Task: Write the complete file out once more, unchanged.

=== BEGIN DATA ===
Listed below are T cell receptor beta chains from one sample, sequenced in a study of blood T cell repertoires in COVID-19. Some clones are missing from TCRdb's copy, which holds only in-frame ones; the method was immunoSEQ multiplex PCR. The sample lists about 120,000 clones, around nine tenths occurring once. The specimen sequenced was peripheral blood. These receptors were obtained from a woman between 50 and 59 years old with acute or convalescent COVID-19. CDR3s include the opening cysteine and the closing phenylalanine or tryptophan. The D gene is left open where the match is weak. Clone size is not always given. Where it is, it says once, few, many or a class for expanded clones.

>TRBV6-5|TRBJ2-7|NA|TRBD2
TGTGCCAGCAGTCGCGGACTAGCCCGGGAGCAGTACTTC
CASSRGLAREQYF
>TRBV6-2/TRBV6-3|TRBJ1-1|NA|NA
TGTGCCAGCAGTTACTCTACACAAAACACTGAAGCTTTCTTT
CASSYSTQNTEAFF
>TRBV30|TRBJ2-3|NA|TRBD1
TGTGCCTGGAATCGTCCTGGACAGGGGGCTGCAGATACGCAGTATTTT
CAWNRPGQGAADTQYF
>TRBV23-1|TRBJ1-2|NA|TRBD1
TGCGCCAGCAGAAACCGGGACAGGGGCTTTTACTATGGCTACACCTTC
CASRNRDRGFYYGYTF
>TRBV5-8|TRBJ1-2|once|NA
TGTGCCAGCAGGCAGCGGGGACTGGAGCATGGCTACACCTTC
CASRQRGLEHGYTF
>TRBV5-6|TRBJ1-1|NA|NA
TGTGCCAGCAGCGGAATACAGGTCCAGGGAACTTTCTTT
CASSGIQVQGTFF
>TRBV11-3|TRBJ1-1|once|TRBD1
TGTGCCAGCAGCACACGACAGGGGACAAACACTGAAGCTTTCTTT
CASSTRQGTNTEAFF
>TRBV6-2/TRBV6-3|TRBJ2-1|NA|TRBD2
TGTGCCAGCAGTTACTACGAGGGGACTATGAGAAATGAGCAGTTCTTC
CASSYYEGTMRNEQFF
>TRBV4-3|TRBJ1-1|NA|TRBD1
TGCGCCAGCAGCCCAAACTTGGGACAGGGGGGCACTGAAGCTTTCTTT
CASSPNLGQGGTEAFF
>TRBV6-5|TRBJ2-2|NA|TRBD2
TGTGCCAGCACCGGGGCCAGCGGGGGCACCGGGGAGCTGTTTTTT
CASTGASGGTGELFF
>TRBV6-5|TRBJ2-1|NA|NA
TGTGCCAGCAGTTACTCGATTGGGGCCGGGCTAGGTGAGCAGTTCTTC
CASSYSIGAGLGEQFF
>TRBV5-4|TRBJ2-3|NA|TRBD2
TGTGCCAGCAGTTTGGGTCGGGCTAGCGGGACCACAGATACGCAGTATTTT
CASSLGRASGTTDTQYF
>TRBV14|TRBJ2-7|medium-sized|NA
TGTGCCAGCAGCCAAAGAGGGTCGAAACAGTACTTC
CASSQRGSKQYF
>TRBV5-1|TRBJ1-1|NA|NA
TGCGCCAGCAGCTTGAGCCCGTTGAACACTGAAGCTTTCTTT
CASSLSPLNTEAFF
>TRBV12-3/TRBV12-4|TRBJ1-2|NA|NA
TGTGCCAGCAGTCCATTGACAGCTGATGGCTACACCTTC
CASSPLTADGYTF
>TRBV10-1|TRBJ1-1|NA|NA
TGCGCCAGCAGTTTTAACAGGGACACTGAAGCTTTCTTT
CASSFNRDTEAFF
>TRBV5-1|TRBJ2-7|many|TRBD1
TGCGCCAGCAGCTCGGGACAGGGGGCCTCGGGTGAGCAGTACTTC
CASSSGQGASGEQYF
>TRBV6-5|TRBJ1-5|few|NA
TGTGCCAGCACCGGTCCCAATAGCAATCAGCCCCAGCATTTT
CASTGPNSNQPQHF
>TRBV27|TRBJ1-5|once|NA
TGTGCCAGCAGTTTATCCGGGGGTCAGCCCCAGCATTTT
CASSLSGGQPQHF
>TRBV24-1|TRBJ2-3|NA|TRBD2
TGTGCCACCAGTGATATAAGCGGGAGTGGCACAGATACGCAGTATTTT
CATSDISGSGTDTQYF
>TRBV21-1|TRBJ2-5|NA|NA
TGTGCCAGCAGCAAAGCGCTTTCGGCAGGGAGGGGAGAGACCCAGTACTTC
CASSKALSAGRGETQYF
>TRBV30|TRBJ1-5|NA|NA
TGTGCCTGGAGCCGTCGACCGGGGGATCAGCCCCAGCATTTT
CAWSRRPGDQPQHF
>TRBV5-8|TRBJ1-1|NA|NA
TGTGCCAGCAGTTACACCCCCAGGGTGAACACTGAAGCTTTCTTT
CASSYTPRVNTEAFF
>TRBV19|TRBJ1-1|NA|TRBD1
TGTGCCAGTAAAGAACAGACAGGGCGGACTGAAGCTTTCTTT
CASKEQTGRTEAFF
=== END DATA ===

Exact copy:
Listed below are T cell receptor beta chains from one sample, sequenced in a study of blood T cell repertoires in COVID-19. Some clones are missing from TCRdb's copy, which holds only in-frame ones; the method was immunoSEQ multiplex PCR. The sample lists about 120,000 clones, around nine tenths occurring once. The specimen sequenced was peripheral blood. These receptors were obtained from a woman between 50 and 59 years old with acute or convalescent COVID-19. CDR3s include the opening cysteine and the closing phenylalanine or tryptophan. The D gene is left open where the match is weak. Clone size is not always given. Where it is, it says once, few, many or a class for expanded clones.

>TRBV6-5|TRBJ2-7|NA|TRBD2
TGTGCCAGCAGTCGCGGACTAGCCCGGGAGCAGTACTTC
CASSRGLAREQYF
>TRBV6-2/TRBV6-3|TRBJ1-1|NA|NA
TGTGCCAGCAGTTACTCTACACAAAACACTGAAGCTTTCTTT
CASSYSTQNTEAFF
>TRBV30|TRBJ2-3|NA|TRBD1
TGTGCCTGGAATCGTCCTGGACAGGGGGCTGCAGATACGCAGTATTTT
CAWNRPGQGAADTQYF
>TRBV23-1|TRBJ1-2|NA|TRBD1
TGCGCCAGCAGAAACCGGGACAGGGGCTTTTACTATGGCTACACCTTC
CASRNRDRGFYYGYTF
>TRBV5-8|TRBJ1-2|once|NA
TGTGCCAGCAGGCAGCGGGGACTGGAGCATGGCTACACCTTC
CASRQRGLEHGYTF
>TRBV5-6|TRBJ1-1|NA|NA
TGTGCCAGCAGCGGAATACAGGTCCAGGGAACTTTCTTT
CASSGIQVQGTFF
>TRBV11-3|TRBJ1-1|once|TRBD1
TGTGCCAGCAGCACACGACAGGGGACAAACACTGAAGCTTTCTTT
CASSTRQGTNTEAFF
>TRBV6-2/TRBV6-3|TRBJ2-1|NA|TRBD2
TGTGCCAGCAGTTACTACGAGGGGACTATGAGAAATGAGCAGTTCTTC
CASSYYEGTMRNEQFF
>TRBV4-3|TRBJ1-1|NA|TRBD1
TGCGCCAGCAGCCCAAACTTGGGACAGGGGGGCACTGAAGCTTTCTTT
CASSPNLGQGGTEAFF
>TRBV6-5|TRBJ2-2|NA|TRBD2
TGTGCCAGCACCGGGGCCAGCGGGGGCACCGGGGAGCTGTTTTTT
CASTGASGGTGELFF
>TRBV6-5|TRBJ2-1|NA|NA
TGTGCCAGCAGTTACTCGATTGGGGCCGGGCTAGGTGAGCAGTTCTTC
CASSYSIGAGLGEQFF
>TRBV5-4|TRBJ2-3|NA|TRBD2
TGTGCCAGCAGTTTGGGTCGGGCTAGCGGGACCACAGATACGCAGTATTTT
CASSLGRASGTTDTQYF
>TRBV14|TRBJ2-7|medium-sized|NA
TGTGCCAGCAGCCAAAGAGGGTCGAAACAGTACTTC
CASSQRGSKQYF
>TRBV5-1|TRBJ1-1|NA|NA
TGCGCCAGCAGCTTGAGCCCGTTGAACACTGAAGCTTTCTTT
CASSLSPLNTEAFF
>TRBV12-3/TRBV12-4|TRBJ1-2|NA|NA
TGTGCCAGCAGTCCATTGACAGCTGATGGCTACACCTTC
CASSPLTADGYTF
>TRBV10-1|TRBJ1-1|NA|NA
TGCGCCAGCAGTTTTAACAGGGACACTGAAGCTTTCTTT
CASSFNRDTEAFF
>TRBV5-1|TRBJ2-7|many|TRBD1
TGCGCCAGCAGCTCGGGACAGGGGGCCTCGGGTGAGCAGTACTTC
CASSSGQGASGEQYF
>TRBV6-5|TRBJ1-5|few|NA
TGTGCCAGCACCGGTCCCAATAGCAATCAGCCCCAGCATTTT
CASTGPNSNQPQHF
>TRBV27|TRBJ1-5|once|NA
TGTGCCAGCAGTTTATCCGGGGGTCAGCCCCAGCATTTT
CASSLSGGQPQHF
>TRBV24-1|TRBJ2-3|NA|TRBD2
TGTGCCACCAGTGATATAAGCGGGAGTGGCACAGATACGCAGTATTTT
CATSDISGSGTDTQYF
>TRBV21-1|TRBJ2-5|NA|NA
TGTGCCAGCAGCAAAGCGCTTTCGGCAGGGAGGGGAGAGACCCAGTACTTC
CASSKALSAGRGETQYF
>TRBV30|TRBJ1-5|NA|NA
TGTGCCTGGAGCCGTCGACCGGGGGATCAGCCCCAGCATTTT
CAWSRRPGDQPQHF
>TRBV5-8|TRBJ1-1|NA|NA
TGTGCCAGCAGTTACACCCCCAGGGTGAACACTGAAGCTTTCTTT
CASSYTPRVNTEAFF
>TRBV19|TRBJ1-1|NA|TRBD1
TGTGCCAGTAAAGAACAGACAGGGCGGACTGAAGCTTTCTTT
CASKEQTGRTEAFF